Read more about sexual assault on the Rape Crisis England & Wales website.

The impact of sexual and domestic abuse and violence

There is no right or wrong way to respond to any form of violence and abuse. There are no rules, no time scale or order to the journey.

Every woman is different and your process is as unique and individual as you are. However you feel, it is completely normal, even if you are not feeling anything at all. We know that any form of sexual or domestic abuse or violence can impact many different parts of a woman’s life and sense of self.

We see and hear some of these responses below from women we have supported over the years, but this is not a complete list of what you may be feeling – you also may not recognise any of these responses in yourself and that is normal too.

Normal responses to violence and abuse



Tense muscles




Digestive issues


Distorted body image

Aches & pains

Dry mouth


Chronic pain

Long-term health issues such as cancer/arthritis/ fibromyalgia












Self loathing



Loss of concentration



Grief & loss

Impulsive decision making

Lack of interest

Difficulty making decisions


Suicidal thoughts



Disturbed sleep

Feeling irritable



Hyper sexual

Using drugs, alcohol or prescription medication

Eating more/less


Feeling obsessive


Difficulty trusting others

Expecting rejection

Avoiding intimacy


Difficulty setting healthy boundaries

We hope this helps you to recognise that you have responded in a normal way to things that should have never happened to you.

You can talk to us about anything you have read here by phoning our Helpline or joining our Campfire community.

The Women’s Centre Cornwall is an independent and proudly feminist organisation. We recognise that violence against women is a violation of human rights and an abuse of power. All forms of violence and abuse against women and girls are both a cause of, and a consequence of, gender inequality. Violence against women is one of the main ways women are forced often into positions of subordination in society, and equality is a fundamental part of preventing gender-based violence.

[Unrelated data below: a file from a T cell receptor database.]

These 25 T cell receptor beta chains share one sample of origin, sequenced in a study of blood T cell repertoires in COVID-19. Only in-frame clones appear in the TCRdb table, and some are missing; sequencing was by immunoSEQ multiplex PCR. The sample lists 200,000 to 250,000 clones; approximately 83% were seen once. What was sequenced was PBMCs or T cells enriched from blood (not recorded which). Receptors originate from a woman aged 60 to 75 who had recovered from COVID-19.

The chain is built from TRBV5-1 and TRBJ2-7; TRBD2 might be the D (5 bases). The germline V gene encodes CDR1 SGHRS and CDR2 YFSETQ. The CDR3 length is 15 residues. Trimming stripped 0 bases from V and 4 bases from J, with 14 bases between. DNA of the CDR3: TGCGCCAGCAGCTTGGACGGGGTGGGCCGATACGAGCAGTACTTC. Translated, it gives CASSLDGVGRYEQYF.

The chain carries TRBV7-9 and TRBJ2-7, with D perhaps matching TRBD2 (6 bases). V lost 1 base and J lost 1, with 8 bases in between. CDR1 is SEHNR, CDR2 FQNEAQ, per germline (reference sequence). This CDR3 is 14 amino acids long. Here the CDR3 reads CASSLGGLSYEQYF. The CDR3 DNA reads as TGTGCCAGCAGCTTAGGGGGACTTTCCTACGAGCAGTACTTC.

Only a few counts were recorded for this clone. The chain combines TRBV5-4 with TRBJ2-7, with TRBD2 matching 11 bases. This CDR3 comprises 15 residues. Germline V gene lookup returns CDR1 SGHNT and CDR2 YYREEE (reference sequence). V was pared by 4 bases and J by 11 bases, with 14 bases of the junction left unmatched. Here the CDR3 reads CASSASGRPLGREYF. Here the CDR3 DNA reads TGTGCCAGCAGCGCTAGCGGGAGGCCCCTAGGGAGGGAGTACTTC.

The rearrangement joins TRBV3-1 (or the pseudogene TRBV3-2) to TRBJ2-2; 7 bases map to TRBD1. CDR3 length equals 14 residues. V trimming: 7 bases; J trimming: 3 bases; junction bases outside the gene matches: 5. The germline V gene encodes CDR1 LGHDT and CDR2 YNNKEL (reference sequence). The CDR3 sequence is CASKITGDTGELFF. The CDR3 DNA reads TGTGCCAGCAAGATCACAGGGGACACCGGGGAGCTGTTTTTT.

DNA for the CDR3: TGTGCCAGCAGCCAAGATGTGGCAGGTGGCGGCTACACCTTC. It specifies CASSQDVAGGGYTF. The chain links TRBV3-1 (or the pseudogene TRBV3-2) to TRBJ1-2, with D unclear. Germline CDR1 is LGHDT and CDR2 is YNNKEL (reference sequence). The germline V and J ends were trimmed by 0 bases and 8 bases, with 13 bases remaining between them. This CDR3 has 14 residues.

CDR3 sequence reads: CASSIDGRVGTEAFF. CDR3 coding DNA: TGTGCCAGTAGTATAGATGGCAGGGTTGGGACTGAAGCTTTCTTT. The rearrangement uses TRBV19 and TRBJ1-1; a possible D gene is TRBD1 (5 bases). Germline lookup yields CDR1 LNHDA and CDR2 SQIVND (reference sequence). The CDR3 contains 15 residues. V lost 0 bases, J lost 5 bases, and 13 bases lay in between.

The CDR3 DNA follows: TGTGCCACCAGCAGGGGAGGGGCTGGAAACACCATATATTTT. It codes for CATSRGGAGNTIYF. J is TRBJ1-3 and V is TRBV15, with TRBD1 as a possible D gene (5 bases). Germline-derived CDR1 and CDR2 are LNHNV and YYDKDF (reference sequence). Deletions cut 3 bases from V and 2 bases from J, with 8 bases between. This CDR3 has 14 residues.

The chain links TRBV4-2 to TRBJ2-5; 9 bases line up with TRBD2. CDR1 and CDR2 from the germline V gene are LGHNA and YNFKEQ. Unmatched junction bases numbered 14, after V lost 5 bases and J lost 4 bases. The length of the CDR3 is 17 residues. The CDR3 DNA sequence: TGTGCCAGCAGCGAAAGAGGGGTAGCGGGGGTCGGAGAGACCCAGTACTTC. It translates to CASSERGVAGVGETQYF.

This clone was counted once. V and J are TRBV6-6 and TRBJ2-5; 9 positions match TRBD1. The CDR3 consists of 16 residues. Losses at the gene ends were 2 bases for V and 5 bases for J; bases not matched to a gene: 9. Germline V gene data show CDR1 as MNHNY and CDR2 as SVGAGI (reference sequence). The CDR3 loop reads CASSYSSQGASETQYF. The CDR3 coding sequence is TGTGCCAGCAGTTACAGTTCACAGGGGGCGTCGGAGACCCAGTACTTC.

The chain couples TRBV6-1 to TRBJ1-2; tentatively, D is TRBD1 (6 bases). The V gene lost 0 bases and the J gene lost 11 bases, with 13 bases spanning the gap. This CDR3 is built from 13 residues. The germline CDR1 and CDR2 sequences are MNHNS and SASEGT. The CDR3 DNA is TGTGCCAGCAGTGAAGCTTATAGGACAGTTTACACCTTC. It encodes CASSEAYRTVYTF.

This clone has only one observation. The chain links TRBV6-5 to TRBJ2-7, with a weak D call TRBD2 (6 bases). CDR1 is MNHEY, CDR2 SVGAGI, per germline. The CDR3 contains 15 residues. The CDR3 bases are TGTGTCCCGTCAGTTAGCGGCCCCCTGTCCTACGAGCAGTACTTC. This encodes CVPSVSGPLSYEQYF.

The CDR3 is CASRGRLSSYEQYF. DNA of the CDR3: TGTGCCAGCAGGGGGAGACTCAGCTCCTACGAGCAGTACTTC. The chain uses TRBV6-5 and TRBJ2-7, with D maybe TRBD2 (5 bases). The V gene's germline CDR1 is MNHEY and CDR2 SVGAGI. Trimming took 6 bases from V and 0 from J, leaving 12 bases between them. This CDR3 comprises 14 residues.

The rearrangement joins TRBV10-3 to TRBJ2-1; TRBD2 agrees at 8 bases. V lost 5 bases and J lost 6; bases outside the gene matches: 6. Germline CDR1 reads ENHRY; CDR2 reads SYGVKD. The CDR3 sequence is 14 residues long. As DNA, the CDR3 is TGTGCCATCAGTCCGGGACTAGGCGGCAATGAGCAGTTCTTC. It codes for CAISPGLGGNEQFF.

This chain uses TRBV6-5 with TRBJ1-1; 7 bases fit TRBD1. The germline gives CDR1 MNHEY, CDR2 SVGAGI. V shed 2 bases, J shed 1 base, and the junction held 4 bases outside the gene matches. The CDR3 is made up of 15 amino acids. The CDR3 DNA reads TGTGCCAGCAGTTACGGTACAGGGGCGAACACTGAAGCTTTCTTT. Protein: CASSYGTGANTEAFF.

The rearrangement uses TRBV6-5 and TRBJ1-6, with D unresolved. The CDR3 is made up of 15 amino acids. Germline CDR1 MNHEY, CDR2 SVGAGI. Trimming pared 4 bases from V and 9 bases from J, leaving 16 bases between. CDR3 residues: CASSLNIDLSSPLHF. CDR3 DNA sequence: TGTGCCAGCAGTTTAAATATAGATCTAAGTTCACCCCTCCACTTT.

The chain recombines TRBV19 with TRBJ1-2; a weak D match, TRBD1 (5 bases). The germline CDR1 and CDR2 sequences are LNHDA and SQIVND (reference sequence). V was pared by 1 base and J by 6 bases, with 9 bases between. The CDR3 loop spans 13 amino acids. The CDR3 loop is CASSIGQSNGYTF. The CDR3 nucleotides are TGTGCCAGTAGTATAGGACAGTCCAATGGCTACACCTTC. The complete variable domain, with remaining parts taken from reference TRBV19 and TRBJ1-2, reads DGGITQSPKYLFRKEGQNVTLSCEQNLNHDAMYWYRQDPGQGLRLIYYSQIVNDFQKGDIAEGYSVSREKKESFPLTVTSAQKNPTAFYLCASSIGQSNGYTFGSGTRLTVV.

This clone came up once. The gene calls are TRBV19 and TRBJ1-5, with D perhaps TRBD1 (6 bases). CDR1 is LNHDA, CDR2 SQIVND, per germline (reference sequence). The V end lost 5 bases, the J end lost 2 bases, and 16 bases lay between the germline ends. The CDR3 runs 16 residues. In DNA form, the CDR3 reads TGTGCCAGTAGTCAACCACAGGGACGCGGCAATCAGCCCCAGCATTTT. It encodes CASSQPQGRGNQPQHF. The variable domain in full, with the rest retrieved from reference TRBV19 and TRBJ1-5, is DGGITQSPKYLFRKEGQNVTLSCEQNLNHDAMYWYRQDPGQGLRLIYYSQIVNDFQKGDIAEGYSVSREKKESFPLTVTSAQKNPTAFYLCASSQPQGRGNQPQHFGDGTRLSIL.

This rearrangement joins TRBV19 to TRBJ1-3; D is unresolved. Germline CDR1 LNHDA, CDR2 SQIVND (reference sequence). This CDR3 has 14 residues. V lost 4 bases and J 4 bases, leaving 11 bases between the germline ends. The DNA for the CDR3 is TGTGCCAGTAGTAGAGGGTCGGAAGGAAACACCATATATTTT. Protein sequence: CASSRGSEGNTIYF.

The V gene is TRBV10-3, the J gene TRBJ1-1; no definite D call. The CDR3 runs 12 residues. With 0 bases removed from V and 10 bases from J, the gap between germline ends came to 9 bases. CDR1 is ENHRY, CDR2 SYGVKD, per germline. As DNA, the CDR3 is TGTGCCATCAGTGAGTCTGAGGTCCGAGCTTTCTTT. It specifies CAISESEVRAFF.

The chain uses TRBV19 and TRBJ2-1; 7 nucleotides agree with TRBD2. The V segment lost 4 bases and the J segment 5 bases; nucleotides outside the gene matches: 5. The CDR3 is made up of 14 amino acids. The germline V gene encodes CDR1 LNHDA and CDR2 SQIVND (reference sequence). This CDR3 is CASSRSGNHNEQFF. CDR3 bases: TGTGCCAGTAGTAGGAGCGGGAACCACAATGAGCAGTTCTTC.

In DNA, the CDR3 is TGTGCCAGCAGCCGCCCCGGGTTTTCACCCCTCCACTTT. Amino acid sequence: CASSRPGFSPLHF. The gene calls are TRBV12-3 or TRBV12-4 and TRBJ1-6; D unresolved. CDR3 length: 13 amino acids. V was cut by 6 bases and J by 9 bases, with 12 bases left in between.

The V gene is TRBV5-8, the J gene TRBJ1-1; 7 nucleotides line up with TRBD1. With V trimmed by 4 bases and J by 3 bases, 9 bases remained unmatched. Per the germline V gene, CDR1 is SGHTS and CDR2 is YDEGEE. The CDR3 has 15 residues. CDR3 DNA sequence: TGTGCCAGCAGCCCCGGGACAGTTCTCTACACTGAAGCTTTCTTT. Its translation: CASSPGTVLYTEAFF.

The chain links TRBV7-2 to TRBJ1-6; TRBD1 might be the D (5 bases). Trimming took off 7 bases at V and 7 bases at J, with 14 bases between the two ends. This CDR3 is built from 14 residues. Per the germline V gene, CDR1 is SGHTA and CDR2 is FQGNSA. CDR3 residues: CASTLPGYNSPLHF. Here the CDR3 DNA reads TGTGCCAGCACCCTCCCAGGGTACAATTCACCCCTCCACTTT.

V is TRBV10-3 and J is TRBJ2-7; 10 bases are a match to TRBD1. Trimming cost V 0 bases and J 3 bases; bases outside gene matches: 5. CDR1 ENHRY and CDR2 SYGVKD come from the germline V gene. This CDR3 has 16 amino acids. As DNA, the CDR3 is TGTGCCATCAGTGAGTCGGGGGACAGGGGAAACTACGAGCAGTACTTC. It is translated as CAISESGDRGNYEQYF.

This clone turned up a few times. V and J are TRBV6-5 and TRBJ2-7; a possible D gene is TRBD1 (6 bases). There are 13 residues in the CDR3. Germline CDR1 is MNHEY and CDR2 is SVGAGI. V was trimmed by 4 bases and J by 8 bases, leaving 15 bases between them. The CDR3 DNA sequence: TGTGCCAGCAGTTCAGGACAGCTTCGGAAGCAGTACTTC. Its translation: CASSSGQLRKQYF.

One of our values is ‘feminist’. We asked the women in our DIVAS Project what this means to them. They said, ‘Feminism is about women and girls having equal rights and opportunities and being able to access them’.

We work from an empowerment model of support which believes women and girls are the experts in their own lives, and as such we stand alongside them in safe spaces as they restore their personal power.

We believe in the power of offering services that are run by women, for women and as such as offer women-only space.

Our approach to feminism is intersectional, recognising that every woman has layers of unique lived experience of discrimination and oppression. For us to end violence against all women and girls, we need to understand and respond to the ways some women experience different barriers in accessing their rights and opportunities. We believe that for women to feel a sense of belonging, we need to put equity, diversity and inclusion into practice. We are committed to doing this at every level of our organisation.

Women-centred, holistic and empowering support

If you want to refer yourself in for one to one specialist support around the impact of sexual or domestic abuse, you can make a self-referral through our helpline or the email/contact form, and you can find out more about the type of support we offer to women here.